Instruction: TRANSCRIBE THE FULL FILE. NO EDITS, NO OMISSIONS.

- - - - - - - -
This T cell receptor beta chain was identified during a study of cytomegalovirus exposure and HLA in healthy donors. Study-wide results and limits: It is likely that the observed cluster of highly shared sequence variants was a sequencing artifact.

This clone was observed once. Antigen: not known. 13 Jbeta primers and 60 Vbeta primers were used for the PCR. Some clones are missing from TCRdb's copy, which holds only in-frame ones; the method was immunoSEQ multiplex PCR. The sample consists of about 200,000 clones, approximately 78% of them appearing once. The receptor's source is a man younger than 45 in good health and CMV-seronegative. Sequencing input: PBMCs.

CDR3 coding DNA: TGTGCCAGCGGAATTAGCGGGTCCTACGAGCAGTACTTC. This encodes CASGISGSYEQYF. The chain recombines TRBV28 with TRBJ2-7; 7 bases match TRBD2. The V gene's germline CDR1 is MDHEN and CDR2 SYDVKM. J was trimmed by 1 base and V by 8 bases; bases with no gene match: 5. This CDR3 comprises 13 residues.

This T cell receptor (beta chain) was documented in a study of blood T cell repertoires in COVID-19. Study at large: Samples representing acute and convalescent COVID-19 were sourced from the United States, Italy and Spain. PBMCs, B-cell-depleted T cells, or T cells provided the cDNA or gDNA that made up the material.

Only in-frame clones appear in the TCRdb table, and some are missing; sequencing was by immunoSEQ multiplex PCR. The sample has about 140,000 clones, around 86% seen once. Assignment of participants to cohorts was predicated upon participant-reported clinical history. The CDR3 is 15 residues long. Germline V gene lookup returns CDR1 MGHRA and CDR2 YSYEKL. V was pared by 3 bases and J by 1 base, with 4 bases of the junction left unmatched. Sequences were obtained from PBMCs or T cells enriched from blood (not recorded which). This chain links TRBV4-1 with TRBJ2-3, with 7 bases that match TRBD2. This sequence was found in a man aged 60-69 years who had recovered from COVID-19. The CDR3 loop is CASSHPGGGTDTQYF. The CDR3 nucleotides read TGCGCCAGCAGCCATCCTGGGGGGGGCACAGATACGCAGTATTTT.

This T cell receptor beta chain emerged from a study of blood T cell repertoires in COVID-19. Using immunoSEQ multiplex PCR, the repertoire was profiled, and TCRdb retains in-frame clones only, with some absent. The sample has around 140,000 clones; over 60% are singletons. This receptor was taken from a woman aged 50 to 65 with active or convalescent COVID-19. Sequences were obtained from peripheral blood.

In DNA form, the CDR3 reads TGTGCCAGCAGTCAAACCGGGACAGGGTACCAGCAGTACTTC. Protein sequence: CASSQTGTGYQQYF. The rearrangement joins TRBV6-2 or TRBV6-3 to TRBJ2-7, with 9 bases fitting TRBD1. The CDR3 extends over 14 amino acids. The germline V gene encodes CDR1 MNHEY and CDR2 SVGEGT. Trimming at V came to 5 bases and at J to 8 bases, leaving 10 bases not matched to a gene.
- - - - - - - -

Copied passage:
This T cell receptor beta chain was identified during a study of cytomegalovirus exposure and HLA in healthy donors. Study-wide results and limits: It is likely that the observed cluster of highly shared sequence variants was a sequencing artifact.

This clone was observed once. Antigen: not known. 13 Jbeta primers and 60 Vbeta primers were used for the PCR. Some clones are missing from TCRdb's copy, which holds only in-frame ones; the method was immunoSEQ multiplex PCR. The sample consists of about 200,000 clones, approximately 78% of them appearing once. The receptor's source is a man younger than 45 in good health and CMV-seronegative. Sequencing input: PBMCs.

CDR3 coding DNA: TGTGCCAGCGGAATTAGCGGGTCCTACGAGCAGTACTTC. This encodes CASGISGSYEQYF. The chain recombines TRBV28 with TRBJ2-7; 7 bases match TRBD2. The V gene's germline CDR1 is MDHEN and CDR2 SYDVKM. J was trimmed by 1 base and V by 8 bases; bases with no gene match: 5. This CDR3 comprises 13 residues.

This T cell receptor (beta chain) was documented in a study of blood T cell repertoires in COVID-19. Study at large: Samples representing acute and convalescent COVID-19 were sourced from the United States, Italy and Spain. PBMCs, B-cell-depleted T cells, or T cells provided the cDNA or gDNA that made up the material.

Only in-frame clones appear in the TCRdb table, and some are missing; sequencing was by immunoSEQ multiplex PCR. The sample has about 140,000 clones, around 86% seen once. Assignment of participants to cohorts was predicated upon participant-reported clinical history. The CDR3 is 15 residues long. Germline V gene lookup returns CDR1 MGHRA and CDR2 YSYEKL. V was pared by 3 bases and J by 1 base, with 4 bases of the junction left unmatched. Sequences were obtained from PBMCs or T cells enriched from blood (not recorded which). This chain links TRBV4-1 with TRBJ2-3, with 7 bases that match TRBD2. This sequence was found in a man aged 60-69 years who had recovered from COVID-19. The CDR3 loop is CASSHPGGGTDTQYF. The CDR3 nucleotides read TGCGCCAGCAGCCATCCTGGGGGGGGCACAGATACGCAGTATTTT.

This T cell receptor beta chain emerged from a study of blood T cell repertoires in COVID-19. Using immunoSEQ multiplex PCR, the repertoire was profiled, and TCRdb retains in-frame clones only, with some absent. The sample has around 140,000 clones; over 60% are singletons. This receptor was taken from a woman aged 50 to 65 with active or convalescent COVID-19. Sequences were obtained from peripheral blood.

In DNA form, the CDR3 reads TGTGCCAGCAGTCAAACCGGGACAGGGTACCAGCAGTACTTC. Protein sequence: CASSQTGTGYQQYF. The rearrangement joins TRBV6-2 or TRBV6-3 to TRBJ2-7, with 9 bases fitting TRBD1. The CDR3 extends over 14 amino acids. The germline V gene encodes CDR1 MNHEY and CDR2 SVGEGT. Trimming at V came to 5 bases and at J to 8 bases, leaving 10 bases not matched to a gene.